A political analyst says Bahrain’s opposition groups should form a government in exile in order to better conduct their campaign against the Al Khalifa regime, Press TV reports.
In an exclusive interview with Press TV on Saturday, Syed Ali Wasif, a member of the Washington-based Society for International Reforms and Research, stated that Bahraini opposition parties are in need of guidance and should seek some international political and legal support.
“For this reason, I think they have to establish an exile government; that’s what I have been saying for the last three years. Until you have an exile government outside of Bahrain somewhere in Eastern Europe and Russia or somewhere in Africa…then you might be able to conduct your first day-to-day affairs in [a] more befitting manner than what they are doing right now,” he added.
Wasif further noted that the Bahraini opposition can exert a lot of pressure on the Al Khalifa regime and all those mercenaries who have gathered in Manama to brutally crack down on the peaceful protesters in the Persian Gulf country if they can garner strong political and legal support from the international community.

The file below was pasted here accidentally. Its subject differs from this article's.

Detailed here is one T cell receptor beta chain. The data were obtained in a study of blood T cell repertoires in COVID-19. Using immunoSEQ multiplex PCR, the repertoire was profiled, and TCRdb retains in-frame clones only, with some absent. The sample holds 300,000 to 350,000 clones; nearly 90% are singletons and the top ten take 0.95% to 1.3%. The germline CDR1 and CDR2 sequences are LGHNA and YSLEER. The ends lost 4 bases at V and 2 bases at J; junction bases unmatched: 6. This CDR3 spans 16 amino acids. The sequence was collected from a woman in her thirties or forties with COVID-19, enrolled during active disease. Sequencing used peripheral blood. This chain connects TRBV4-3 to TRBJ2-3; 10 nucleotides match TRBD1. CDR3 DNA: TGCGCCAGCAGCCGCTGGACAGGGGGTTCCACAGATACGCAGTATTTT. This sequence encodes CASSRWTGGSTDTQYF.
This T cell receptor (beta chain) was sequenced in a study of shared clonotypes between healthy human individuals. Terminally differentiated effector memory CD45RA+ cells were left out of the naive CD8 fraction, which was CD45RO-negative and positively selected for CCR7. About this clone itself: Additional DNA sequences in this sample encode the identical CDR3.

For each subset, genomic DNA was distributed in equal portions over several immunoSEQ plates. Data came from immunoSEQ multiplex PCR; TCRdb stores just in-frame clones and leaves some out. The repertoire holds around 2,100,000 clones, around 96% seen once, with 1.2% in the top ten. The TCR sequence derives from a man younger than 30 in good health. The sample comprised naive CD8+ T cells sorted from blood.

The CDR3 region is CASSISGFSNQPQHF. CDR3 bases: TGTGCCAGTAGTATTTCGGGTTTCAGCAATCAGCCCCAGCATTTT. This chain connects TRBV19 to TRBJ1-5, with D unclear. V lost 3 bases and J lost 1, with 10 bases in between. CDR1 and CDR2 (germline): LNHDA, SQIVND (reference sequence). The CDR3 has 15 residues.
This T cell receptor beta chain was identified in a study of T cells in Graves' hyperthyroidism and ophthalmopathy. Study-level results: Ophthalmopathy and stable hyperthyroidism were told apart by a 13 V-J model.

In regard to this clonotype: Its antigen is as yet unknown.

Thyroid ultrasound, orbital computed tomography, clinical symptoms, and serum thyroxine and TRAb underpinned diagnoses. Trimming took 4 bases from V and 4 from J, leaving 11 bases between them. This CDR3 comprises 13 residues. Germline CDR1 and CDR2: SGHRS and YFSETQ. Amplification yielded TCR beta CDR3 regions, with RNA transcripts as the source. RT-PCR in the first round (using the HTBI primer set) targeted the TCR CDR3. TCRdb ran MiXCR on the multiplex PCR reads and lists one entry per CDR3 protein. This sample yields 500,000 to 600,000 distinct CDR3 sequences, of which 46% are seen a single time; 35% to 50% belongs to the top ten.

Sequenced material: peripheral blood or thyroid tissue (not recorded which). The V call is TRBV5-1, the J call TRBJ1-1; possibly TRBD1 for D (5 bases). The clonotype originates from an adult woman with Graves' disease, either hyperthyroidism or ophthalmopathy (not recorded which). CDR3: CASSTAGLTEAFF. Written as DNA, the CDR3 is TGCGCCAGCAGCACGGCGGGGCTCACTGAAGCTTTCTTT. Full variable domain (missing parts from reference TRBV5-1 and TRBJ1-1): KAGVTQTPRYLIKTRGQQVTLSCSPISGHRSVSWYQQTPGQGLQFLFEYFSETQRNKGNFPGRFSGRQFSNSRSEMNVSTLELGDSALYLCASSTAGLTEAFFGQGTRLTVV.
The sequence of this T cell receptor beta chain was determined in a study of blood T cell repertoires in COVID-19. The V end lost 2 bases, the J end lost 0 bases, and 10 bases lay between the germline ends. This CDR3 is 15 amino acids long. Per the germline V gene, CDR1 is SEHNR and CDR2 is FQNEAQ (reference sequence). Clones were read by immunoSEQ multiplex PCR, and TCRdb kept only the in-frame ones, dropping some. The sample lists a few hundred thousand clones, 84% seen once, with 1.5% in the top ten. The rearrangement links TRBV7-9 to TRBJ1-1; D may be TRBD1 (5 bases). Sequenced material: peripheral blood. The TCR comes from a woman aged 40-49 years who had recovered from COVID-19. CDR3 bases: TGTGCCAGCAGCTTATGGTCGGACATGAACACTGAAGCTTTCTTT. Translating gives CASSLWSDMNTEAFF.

“So, the leadership should establish [an] exile government either in Russia or in an African country and to gain some kind of substantial status as an observer with the United Nations General Assembly. In that manner it’s going to improve… dynamic to assert their kind of policy on the Manama regime there and to topple the government,” the analyst pointed out.
Since mid-February 2011, thousands of anti-regime protesters have held numerous demonstrations in the streets of Bahrain, calling on the Al Khalifa family to relinquish power.
On March 14, 2011, troops from Saudi Arabia and the United Arab Emirates were deployed to Bahrain to assist the Manama regime in its crackdown on the peaceful protests.
Physicians for Human Rights says doctors and nurses have been detained, tortured, or disappeared because they have “evidence of atrocities committed by the authorities, security forces, and riot police” in the crackdown on the anti-regime protesters.